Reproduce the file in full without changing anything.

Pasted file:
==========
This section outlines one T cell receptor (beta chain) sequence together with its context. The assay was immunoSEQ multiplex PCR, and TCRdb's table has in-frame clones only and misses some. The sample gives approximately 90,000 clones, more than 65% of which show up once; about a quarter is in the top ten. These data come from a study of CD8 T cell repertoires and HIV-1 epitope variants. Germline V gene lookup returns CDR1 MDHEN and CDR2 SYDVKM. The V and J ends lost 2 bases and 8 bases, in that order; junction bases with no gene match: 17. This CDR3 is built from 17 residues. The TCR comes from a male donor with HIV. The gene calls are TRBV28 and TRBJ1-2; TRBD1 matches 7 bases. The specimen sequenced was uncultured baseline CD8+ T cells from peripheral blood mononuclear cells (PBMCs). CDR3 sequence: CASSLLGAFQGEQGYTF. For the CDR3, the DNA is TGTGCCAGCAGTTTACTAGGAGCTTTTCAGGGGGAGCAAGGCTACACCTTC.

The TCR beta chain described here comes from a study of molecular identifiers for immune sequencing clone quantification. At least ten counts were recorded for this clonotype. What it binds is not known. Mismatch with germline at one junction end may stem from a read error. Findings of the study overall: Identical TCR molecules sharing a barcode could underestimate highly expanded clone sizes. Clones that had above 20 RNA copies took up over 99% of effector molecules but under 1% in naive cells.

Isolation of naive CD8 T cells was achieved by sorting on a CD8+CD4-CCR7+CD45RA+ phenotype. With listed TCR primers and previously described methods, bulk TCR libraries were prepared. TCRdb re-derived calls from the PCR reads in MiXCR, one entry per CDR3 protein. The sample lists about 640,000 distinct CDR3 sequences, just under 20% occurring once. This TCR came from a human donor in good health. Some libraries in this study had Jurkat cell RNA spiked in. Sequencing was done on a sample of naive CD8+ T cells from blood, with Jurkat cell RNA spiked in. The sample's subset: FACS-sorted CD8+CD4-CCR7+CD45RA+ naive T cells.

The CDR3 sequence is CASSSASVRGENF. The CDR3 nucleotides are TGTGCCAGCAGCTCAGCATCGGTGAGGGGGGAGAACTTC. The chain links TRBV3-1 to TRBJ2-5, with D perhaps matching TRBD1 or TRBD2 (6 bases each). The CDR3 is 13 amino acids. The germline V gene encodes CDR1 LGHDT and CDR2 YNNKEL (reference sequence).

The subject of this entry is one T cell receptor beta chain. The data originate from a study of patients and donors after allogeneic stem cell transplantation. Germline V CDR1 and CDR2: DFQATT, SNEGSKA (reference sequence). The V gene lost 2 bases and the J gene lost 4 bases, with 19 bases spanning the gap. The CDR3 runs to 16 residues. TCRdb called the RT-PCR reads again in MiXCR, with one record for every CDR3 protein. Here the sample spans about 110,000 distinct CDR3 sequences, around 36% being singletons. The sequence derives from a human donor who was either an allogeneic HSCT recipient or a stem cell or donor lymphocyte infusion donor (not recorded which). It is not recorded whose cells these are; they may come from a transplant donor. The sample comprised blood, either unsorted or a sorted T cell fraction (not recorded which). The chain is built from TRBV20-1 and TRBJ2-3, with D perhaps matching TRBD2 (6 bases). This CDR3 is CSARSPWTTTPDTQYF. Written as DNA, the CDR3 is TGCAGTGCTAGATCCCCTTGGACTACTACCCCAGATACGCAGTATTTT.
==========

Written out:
This section outlines one T cell receptor (beta chain) sequence together with its context. The assay was immunoSEQ multiplex PCR, and TCRdb's table has in-frame clones only and misses some. The sample gives approximately 90,000 clones, more than 65% of which show up once; about a quarter is in the top ten. These data come from a study of CD8 T cell repertoires and HIV-1 epitope variants. Germline V gene lookup returns CDR1 MDHEN and CDR2 SYDVKM. The V and J ends lost 2 bases and 8 bases, in that order; junction bases with no gene match: 17. This CDR3 is built from 17 residues. The TCR comes from a male donor with HIV. The gene calls are TRBV28 and TRBJ1-2; TRBD1 matches 7 bases. The specimen sequenced was uncultured baseline CD8+ T cells from peripheral blood mononuclear cells (PBMCs). CDR3 sequence: CASSLLGAFQGEQGYTF. For the CDR3, the DNA is TGTGCCAGCAGTTTACTAGGAGCTTTTCAGGGGGAGCAAGGCTACACCTTC.

The TCR beta chain described here comes from a study of molecular identifiers for immune sequencing clone quantification. At least ten counts were recorded for this clonotype. What it binds is not known. Mismatch with germline at one junction end may stem from a read error. Findings of the study overall: Identical TCR molecules sharing a barcode could underestimate highly expanded clone sizes. Clones that had above 20 RNA copies took up over 99% of effector molecules but under 1% in naive cells.

Isolation of naive CD8 T cells was achieved by sorting on a CD8+CD4-CCR7+CD45RA+ phenotype. With listed TCR primers and previously described methods, bulk TCR libraries were prepared. TCRdb re-derived calls from the PCR reads in MiXCR, one entry per CDR3 protein. The sample lists about 640,000 distinct CDR3 sequences, just under 20% occurring once. This TCR came from a human donor in good health. Some libraries in this study had Jurkat cell RNA spiked in. Sequencing was done on a sample of naive CD8+ T cells from blood, with Jurkat cell RNA spiked in. The sample's subset: FACS-sorted CD8+CD4-CCR7+CD45RA+ naive T cells.

The CDR3 sequence is CASSSASVRGENF. The CDR3 nucleotides are TGTGCCAGCAGCTCAGCATCGGTGAGGGGGGAGAACTTC. The chain links TRBV3-1 to TRBJ2-5, with D perhaps matching TRBD1 or TRBD2 (6 bases each). The CDR3 is 13 amino acids. The germline V gene encodes CDR1 LGHDT and CDR2 YNNKEL (reference sequence).

The subject of this entry is one T cell receptor beta chain. The data originate from a study of patients and donors after allogeneic stem cell transplantation. Germline V CDR1 and CDR2: DFQATT, SNEGSKA (reference sequence). The V gene lost 2 bases and the J gene lost 4 bases, with 19 bases spanning the gap. The CDR3 runs to 16 residues. TCRdb called the RT-PCR reads again in MiXCR, with one record for every CDR3 protein. Here the sample spans about 110,000 distinct CDR3 sequences, around 36% being singletons. The sequence derives from a human donor who was either an allogeneic HSCT recipient or a stem cell or donor lymphocyte infusion donor (not recorded which). It is not recorded whose cells these are; they may come from a transplant donor. The sample comprised blood, either unsorted or a sorted T cell fraction (not recorded which). The chain is built from TRBV20-1 and TRBJ2-3, with D perhaps matching TRBD2 (6 bases). This CDR3 is CSARSPWTTTPDTQYF. Written as DNA, the CDR3 is TGCAGTGCTAGATCCCCTTGGACTACTACCCCAGATACGCAGTATTTT.